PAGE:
Car shows are a great place to meet owners who collect nice cars. Most of the people will welcome any tips or information you can give them on car care. Folks who attend car shows are fanatics about how their car looks. You may even find many of these people are members of car clubs — another way to connect to potential customers.

Car clubs welcome guest speakers where you can talk for 15 minutes and address a crowd of anywhere from 30-100. Be sure to bring lots of business cards.

Rule #4: Town festivals and craft shows
A great place to promote your business is at town festivals, oftentimes held once a year. Make sure you concentrate on towns near your business.

At these events, the cost of a 10x10 foot space is minimal, around $50. I usually bring a tent, a table and some products to sell. As people come by, talk to them about your business, describe the advantages of a professional detail and pass out cards and fliers. The first festival I attended, I received six new customers and a host of solid leads.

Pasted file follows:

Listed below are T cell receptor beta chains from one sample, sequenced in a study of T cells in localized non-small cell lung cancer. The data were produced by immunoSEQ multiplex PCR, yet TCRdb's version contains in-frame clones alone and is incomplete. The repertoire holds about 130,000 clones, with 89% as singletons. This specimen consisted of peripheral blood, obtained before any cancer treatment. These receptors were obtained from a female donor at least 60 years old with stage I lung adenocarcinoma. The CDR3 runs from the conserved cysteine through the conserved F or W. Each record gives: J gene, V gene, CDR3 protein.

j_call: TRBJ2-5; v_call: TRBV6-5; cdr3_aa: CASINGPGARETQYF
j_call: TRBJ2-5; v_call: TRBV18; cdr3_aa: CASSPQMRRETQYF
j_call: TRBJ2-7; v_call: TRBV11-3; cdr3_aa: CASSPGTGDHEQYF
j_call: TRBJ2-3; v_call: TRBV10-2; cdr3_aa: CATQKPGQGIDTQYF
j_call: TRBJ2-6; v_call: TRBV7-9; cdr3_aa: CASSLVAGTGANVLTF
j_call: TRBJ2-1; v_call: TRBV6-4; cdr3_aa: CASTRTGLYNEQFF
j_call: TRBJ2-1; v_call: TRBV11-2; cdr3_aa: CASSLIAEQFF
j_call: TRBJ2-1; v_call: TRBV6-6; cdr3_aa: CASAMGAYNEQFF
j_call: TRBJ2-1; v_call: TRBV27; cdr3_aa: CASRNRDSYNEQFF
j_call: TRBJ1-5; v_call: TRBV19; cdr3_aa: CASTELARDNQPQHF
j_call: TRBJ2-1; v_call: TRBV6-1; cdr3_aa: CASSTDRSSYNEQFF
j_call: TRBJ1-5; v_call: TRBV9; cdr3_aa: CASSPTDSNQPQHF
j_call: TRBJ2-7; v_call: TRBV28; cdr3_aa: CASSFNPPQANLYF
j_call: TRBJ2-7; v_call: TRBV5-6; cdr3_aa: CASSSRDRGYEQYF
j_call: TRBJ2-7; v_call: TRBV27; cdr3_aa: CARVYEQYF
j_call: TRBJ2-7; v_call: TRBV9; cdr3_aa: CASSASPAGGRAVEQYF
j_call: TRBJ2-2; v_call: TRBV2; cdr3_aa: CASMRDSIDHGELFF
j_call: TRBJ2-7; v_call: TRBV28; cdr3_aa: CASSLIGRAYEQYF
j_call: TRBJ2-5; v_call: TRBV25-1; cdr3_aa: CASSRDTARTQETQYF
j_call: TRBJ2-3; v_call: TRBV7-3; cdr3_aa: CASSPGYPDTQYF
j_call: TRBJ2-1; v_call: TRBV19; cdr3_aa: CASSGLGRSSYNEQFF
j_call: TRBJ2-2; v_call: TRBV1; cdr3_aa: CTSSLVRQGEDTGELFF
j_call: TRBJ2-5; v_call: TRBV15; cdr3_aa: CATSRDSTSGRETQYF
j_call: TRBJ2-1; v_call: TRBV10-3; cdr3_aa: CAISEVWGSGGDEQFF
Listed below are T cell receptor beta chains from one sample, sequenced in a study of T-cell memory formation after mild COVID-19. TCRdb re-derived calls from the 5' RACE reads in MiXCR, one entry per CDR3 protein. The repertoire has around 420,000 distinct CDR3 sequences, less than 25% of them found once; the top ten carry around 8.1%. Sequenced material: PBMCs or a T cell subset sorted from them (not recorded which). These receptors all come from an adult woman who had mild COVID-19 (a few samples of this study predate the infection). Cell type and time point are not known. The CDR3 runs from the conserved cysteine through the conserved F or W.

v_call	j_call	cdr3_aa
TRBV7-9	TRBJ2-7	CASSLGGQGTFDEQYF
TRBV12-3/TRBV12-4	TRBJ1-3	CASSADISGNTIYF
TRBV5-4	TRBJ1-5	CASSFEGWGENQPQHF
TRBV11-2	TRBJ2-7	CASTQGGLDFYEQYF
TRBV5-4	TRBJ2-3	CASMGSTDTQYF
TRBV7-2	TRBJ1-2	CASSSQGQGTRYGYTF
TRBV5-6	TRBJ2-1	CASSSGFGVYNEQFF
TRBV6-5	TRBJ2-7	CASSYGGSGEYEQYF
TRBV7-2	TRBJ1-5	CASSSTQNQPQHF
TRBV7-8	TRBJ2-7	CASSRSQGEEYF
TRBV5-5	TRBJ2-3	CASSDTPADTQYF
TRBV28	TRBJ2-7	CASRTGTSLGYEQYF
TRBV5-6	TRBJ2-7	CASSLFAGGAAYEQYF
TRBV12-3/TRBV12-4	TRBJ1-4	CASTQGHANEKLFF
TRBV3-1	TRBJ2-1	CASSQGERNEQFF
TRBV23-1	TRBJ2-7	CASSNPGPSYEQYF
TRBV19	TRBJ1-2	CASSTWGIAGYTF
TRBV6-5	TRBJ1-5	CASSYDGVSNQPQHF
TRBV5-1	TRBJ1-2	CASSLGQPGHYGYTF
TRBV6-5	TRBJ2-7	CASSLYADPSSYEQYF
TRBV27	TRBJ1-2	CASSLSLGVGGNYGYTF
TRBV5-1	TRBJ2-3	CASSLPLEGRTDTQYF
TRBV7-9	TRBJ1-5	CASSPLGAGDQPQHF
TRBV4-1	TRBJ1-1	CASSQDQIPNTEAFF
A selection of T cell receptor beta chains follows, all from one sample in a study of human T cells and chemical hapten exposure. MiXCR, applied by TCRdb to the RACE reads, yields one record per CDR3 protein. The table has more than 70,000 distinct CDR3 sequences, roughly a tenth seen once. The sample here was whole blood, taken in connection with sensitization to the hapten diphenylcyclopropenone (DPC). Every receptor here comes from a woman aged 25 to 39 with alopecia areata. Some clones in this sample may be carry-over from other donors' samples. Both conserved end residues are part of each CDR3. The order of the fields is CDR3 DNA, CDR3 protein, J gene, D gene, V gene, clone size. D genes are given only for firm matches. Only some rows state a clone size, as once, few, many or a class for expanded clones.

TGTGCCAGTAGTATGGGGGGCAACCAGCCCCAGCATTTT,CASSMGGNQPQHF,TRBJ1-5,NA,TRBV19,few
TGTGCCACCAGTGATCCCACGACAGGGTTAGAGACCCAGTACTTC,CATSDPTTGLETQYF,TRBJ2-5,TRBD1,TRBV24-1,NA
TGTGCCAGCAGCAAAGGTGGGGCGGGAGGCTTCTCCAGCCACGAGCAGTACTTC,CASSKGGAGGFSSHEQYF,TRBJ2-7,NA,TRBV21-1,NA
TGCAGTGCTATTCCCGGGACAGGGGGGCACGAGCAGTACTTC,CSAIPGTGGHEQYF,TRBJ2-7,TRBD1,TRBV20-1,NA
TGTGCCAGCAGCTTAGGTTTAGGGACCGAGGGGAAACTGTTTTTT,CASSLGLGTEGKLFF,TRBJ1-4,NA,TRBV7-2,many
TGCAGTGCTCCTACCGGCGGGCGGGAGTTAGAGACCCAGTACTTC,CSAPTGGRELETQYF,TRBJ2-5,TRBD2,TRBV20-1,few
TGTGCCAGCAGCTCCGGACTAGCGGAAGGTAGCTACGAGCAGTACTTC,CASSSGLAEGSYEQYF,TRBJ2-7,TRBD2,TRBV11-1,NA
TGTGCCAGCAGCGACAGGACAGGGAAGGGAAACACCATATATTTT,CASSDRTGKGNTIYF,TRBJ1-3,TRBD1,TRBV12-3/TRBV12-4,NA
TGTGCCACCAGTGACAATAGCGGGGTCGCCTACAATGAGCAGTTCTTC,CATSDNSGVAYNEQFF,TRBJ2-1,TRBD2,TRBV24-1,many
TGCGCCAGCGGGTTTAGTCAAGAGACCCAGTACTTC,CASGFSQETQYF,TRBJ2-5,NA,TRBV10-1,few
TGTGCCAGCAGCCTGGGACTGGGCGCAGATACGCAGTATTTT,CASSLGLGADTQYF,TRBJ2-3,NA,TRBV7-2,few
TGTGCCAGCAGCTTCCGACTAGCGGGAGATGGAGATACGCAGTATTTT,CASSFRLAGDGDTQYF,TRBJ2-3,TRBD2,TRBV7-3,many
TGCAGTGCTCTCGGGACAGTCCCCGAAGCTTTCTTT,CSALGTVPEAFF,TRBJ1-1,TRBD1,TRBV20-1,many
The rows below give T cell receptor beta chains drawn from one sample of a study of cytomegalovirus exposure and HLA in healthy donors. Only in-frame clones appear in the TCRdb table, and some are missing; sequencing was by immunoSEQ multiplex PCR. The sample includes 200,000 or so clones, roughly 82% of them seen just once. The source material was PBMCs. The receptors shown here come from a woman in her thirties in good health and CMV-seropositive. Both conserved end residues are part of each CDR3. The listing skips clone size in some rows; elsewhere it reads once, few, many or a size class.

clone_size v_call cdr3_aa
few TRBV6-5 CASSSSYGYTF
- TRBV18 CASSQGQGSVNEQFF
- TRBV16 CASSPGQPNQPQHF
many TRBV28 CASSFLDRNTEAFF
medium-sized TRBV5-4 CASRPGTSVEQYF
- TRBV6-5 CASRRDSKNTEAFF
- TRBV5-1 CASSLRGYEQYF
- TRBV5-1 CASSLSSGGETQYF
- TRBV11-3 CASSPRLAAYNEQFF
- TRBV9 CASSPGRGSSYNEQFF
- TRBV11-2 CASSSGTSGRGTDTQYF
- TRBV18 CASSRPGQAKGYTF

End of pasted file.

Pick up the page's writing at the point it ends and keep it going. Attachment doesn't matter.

Rule #5: Host detailing clinics
One of my greatest marketing achievements was the introduction of my detailing clinics. After doing some extensive research, I discovered that local libraries host programs and paid the instructors using tax dollars.

I approached the program director at my local library and asked her what she thought about the idea of an auto detailing program. She thought it was a unique idea and said it might attract attendees, so we planned the program three months out.

The opening day of the program, I was amazed that over 65 people had signed up (comprised of 30 percent women). I found out this was a record number for a first run class in the library’s history. When the class was over, I was delighted to see how many people approached me, thanked me for hosting the class, and teaching them about car care.